Seeking the people behind the posters

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Think of the Second World War propaganda machine, and it can seem a very large and impersonal concern. But consider the artwork, particularly the photographic images and posters that were created to help encourage support for the British war effort, and the faces we see peering back at us from across the decades are those of real people – our ancestors. But who precisely are we seeing?

Now, as family historians, we’re certainly not happy to settle for the broadbrush approach to history – we want to know the details exactly. Yes – the hard and fast facts of names, dates and places never lose their appeal.

With the 75th anniversary of the start of the Second World War upon us, while many of those who lived through those years are still around to inform us, let’s do our best to find out these people.

Perhaps you were one of the children featured in a WW2 propaganda photo or poster? Perhaps you were a cheery housewife helping with the make-do-and-message? Or the victim of an enemy bombing raid? Not all propaganda was upbeat – just as we see images on the news of injured children tucked up in hospital beds to tug at heart-strings today, so it was in the war-torn Britain of the Forties. So, if you were the subject of a WW2 poster or photo, or perhaps one of your family members was, we would love to hear from you.

In our October issue we ran an article on WW2 propaganda posters by Home Front historian John Leete, so please either get in touch directly with John (email, or via the magazine (email Helen Tovey Click here to read John’s fascinating article.

Photo-dating with Jayne Shrimpton

Every issue family history photo-dating expert Jayne Shrimpton casts her knowledgeable eye over pictures that Family Tree readers have sent in. Unfortunately we do receive a huge number of photo-dating queries, and just can’t squeeze them all into Family Tree, so please find an extra Family Tree reader’s photos and Jayne’s insightful answer below. You never know – the clues she gives may help you date family pictures of your own. Enjoy!


Q I have obtained a copy of a rather unusual old picture in the form of a collection of portraits (probably from cameos or miniatures), arranged around a larger central one. These people relate to my maternal ancestors connected to my Gooch family of Suffolk and Cornwall. Could you suggest a date range for the person in the large central image from his dress style and appearance? I attach an enhanced copy of this image and a copy of the entire group. Comments about any of the other images in the group would also be appreciated.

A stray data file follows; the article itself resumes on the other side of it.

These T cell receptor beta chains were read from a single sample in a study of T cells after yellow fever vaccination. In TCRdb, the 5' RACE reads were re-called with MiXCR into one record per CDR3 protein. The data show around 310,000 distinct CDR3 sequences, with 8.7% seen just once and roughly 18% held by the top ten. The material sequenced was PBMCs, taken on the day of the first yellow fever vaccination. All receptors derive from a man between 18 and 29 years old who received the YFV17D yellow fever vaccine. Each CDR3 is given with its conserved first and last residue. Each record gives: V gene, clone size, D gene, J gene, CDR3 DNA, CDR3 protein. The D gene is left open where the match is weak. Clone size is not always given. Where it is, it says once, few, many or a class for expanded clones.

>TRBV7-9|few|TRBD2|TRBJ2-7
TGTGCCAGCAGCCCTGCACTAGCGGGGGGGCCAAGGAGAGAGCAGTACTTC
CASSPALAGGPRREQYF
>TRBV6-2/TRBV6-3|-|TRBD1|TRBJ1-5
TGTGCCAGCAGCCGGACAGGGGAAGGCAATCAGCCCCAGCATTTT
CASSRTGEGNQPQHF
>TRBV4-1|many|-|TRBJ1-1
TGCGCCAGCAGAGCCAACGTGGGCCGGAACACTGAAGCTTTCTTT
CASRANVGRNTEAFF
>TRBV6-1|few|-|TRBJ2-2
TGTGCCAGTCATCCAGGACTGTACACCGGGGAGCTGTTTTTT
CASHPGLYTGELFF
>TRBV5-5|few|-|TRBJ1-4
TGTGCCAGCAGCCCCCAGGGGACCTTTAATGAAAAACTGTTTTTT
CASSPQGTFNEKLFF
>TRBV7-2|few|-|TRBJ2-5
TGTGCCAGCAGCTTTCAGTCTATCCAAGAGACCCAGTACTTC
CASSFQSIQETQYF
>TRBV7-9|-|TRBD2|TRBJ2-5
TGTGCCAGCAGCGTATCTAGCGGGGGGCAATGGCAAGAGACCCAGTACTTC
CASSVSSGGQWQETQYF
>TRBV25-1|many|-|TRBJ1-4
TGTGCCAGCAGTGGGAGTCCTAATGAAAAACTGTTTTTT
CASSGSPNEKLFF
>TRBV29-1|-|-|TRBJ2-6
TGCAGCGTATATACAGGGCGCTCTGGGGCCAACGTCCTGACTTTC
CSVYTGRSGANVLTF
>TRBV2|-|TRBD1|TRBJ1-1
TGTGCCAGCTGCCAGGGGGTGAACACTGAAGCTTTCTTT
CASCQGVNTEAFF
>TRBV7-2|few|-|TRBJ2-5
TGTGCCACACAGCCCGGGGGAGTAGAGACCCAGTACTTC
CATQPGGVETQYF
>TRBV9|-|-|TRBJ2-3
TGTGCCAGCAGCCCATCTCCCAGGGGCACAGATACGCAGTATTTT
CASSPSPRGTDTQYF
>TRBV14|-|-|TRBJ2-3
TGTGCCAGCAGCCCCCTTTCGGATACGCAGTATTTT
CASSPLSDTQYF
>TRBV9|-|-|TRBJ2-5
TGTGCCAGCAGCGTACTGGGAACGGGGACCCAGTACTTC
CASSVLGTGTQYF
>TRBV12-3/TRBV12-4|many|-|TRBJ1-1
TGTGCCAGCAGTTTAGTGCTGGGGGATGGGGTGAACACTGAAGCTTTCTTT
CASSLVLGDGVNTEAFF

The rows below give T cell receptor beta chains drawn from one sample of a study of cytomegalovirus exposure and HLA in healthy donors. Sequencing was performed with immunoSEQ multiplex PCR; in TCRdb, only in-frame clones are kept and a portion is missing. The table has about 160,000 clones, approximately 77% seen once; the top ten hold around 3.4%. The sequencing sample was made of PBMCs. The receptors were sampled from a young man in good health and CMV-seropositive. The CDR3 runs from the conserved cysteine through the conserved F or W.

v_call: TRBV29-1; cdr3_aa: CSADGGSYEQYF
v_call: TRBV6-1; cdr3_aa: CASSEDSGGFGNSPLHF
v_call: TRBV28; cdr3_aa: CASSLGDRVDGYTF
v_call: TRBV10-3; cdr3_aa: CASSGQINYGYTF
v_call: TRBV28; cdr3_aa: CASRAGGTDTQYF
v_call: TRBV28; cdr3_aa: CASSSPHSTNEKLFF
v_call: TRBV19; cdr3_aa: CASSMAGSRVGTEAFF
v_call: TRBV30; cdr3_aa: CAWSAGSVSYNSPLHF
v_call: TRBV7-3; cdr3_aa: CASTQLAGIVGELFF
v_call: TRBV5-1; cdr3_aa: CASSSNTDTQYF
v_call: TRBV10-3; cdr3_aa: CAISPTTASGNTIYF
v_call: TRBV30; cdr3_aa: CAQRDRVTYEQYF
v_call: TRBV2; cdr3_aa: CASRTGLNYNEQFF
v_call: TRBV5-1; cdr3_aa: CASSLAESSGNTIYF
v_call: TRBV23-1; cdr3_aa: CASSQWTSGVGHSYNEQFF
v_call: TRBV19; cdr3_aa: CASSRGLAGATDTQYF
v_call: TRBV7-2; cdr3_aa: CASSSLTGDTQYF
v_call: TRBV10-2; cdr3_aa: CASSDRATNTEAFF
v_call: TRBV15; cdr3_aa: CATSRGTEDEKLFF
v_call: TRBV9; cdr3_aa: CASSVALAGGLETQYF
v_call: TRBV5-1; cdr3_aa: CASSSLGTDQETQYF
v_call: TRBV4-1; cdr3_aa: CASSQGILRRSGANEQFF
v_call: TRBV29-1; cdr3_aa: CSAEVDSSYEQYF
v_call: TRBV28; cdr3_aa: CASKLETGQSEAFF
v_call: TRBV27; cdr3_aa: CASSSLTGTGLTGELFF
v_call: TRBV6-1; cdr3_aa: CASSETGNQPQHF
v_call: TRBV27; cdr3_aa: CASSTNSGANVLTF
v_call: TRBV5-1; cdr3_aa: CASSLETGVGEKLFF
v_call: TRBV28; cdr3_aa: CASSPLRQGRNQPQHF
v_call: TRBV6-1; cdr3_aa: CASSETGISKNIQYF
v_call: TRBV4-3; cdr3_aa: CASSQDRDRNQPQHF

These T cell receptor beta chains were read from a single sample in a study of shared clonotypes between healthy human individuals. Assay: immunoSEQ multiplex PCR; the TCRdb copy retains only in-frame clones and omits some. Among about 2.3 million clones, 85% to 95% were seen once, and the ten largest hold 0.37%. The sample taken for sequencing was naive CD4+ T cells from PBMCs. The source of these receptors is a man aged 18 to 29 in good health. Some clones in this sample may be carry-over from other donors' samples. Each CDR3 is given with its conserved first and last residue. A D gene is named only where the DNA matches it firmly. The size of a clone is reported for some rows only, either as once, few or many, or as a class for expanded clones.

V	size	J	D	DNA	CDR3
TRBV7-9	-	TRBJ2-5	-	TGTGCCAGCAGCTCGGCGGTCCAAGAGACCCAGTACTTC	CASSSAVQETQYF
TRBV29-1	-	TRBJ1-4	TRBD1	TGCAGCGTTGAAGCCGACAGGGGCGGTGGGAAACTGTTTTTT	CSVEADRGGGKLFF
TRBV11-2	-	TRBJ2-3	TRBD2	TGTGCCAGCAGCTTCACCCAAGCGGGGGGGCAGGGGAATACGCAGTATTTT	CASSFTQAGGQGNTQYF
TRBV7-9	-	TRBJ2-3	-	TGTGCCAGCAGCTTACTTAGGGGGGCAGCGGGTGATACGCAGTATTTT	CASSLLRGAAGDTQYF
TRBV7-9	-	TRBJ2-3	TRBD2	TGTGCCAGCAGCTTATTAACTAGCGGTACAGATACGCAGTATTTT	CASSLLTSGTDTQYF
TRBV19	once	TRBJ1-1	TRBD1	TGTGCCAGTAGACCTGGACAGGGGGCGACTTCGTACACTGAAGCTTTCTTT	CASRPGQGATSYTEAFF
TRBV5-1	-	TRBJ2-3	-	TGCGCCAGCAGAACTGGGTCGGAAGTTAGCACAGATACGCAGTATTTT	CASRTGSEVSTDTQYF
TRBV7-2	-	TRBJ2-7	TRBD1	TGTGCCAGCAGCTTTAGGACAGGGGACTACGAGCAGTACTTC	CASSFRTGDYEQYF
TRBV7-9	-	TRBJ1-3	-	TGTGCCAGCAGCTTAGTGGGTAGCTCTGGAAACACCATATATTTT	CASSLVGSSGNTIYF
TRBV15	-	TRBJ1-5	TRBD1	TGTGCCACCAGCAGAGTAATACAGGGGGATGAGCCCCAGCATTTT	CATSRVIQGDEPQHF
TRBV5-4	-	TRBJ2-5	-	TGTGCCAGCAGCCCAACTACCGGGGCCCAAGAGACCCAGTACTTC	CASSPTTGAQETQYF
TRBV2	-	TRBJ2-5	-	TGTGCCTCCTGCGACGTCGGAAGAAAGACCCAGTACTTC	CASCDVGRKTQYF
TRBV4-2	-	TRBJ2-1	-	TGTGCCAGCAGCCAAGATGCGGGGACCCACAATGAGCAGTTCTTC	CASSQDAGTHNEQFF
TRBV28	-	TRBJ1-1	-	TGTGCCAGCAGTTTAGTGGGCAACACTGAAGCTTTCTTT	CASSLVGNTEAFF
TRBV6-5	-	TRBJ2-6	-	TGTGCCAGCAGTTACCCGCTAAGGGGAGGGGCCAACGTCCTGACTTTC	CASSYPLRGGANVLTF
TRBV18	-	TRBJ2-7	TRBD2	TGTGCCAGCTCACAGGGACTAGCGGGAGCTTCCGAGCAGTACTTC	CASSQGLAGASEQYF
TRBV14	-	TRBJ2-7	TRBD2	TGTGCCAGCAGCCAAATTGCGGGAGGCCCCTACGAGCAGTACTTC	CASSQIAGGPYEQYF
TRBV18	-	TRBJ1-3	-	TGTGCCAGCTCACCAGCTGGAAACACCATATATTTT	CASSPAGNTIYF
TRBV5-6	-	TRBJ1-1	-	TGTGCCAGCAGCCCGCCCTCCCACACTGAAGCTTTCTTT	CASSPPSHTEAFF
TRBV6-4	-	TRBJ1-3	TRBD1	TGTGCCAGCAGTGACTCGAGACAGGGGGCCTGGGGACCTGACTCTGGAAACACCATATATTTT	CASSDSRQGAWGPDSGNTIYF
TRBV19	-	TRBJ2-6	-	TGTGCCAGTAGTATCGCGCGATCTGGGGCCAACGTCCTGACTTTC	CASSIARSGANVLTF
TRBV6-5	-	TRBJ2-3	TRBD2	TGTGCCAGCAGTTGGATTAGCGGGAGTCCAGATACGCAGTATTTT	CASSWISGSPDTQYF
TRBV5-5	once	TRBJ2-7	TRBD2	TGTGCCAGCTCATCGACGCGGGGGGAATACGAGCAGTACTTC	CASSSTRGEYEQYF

George Waller

A This is a ‘composite’ portrait – a collection of separate portraits displayed together in the one picture. This sort of work, published, for example, by stationers, was popular especially in the later 18th and 19th centuries, when it was fashionable to collect likenesses of figures from history. Typically these would be famous personalities, but presumably it was also possible to have a composite picture made of one’s ancestors.

The different portraits in this composite picture range in date from the early-1500s/Tudor period (eg No.4) to the later 1700s (eg No.1). The evidence of dress and hairstyle indicates that the larger central portrait is from the 1640s or 1650s – the era of the Civil War in Britain. Presumably that gentleman is the focal subject of this collection and may hold the key to the identities of all the other subjects.

Celebrating 30 years of family history

Family Tree November 2014Today is a very special day. Our November 2014 issue has gone on sale, marking 30 years of Family Tree. Happy birthday to us and thank you to all of you lovely readers for your loyal support!

Family Tree has a unique history as it was Britain’s first commercially available hobby magazine for family historians and genealogists, so a real trail-blazer. Family Tree Magazine, as it was then known, made its debut in November 1984, after being put together by Michael and Mary Armstrong on a dining-room table in Ramsey, Cambridgeshire using a Brother typewriter.